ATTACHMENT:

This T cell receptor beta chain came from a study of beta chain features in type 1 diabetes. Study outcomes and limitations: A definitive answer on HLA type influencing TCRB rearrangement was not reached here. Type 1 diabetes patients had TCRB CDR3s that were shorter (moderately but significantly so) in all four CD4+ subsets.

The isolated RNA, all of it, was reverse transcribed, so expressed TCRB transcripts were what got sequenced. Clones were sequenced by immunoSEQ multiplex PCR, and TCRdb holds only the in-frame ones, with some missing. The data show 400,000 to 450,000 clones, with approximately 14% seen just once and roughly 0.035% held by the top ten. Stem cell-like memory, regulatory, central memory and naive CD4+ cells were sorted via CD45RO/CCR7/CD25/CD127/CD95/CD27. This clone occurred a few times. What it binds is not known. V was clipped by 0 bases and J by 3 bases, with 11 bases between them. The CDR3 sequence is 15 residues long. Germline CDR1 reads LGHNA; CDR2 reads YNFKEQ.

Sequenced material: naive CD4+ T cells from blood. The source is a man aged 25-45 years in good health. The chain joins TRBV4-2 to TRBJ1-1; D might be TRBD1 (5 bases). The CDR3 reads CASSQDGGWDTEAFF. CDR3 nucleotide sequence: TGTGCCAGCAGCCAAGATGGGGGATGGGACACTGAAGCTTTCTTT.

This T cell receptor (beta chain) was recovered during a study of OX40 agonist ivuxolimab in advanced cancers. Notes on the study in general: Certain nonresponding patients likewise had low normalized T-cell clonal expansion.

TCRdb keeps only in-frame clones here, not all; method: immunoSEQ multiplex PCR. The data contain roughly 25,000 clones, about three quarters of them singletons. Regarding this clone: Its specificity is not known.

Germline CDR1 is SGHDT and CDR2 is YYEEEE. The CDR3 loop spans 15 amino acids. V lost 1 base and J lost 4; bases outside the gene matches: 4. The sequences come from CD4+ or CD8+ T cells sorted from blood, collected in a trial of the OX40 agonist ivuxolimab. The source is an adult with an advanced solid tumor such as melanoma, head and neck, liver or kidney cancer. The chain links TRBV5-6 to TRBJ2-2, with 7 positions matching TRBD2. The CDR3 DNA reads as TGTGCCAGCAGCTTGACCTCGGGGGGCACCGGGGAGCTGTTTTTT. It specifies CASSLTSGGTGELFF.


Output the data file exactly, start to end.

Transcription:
This T cell receptor beta chain came from a study of beta chain features in type 1 diabetes. Study outcomes and limitations: A definitive answer on HLA type influencing TCRB rearrangement was not reached here. Type 1 diabetes patients had TCRB CDR3s that were shorter (moderately but significantly so) in all four CD4+ subsets.

The isolated RNA, all of it, was reverse transcribed, so expressed TCRB transcripts were what got sequenced. Clones were sequenced by immunoSEQ multiplex PCR, and TCRdb holds only the in-frame ones, with some missing. The data show 400,000 to 450,000 clones, with approximately 14% seen just once and roughly 0.035% held by the top ten. Stem cell-like memory, regulatory, central memory and naive CD4+ cells were sorted via CD45RO/CCR7/CD25/CD127/CD95/CD27. This clone occurred a few times. What it binds is not known. V was clipped by 0 bases and J by 3 bases, with 11 bases between them. The CDR3 sequence is 15 residues long. Germline CDR1 reads LGHNA; CDR2 reads YNFKEQ.

Sequenced material: naive CD4+ T cells from blood. The source is a man aged 25-45 years in good health. The chain joins TRBV4-2 to TRBJ1-1; D might be TRBD1 (5 bases). The CDR3 reads CASSQDGGWDTEAFF. CDR3 nucleotide sequence: TGTGCCAGCAGCCAAGATGGGGGATGGGACACTGAAGCTTTCTTT.

This T cell receptor (beta chain) was recovered during a study of OX40 agonist ivuxolimab in advanced cancers. Notes on the study in general: Certain nonresponding patients likewise had low normalized T-cell clonal expansion.

TCRdb keeps only in-frame clones here, not all; method: immunoSEQ multiplex PCR. The data contain roughly 25,000 clones, about three quarters of them singletons. Regarding this clone: Its specificity is not known.

Germline CDR1 is SGHDT and CDR2 is YYEEEE. The CDR3 loop spans 15 amino acids. V lost 1 base and J lost 4; bases outside the gene matches: 4. The sequences come from CD4+ or CD8+ T cells sorted from blood, collected in a trial of the OX40 agonist ivuxolimab. The source is an adult with an advanced solid tumor such as melanoma, head and neck, liver or kidney cancer. The chain links TRBV5-6 to TRBJ2-2, with 7 positions matching TRBD2. The CDR3 DNA reads as TGTGCCAGCAGCTTGACCTCGGGGGGCACCGGGGAGCTGTTTTTT. It specifies CASSLTSGGTGELFF.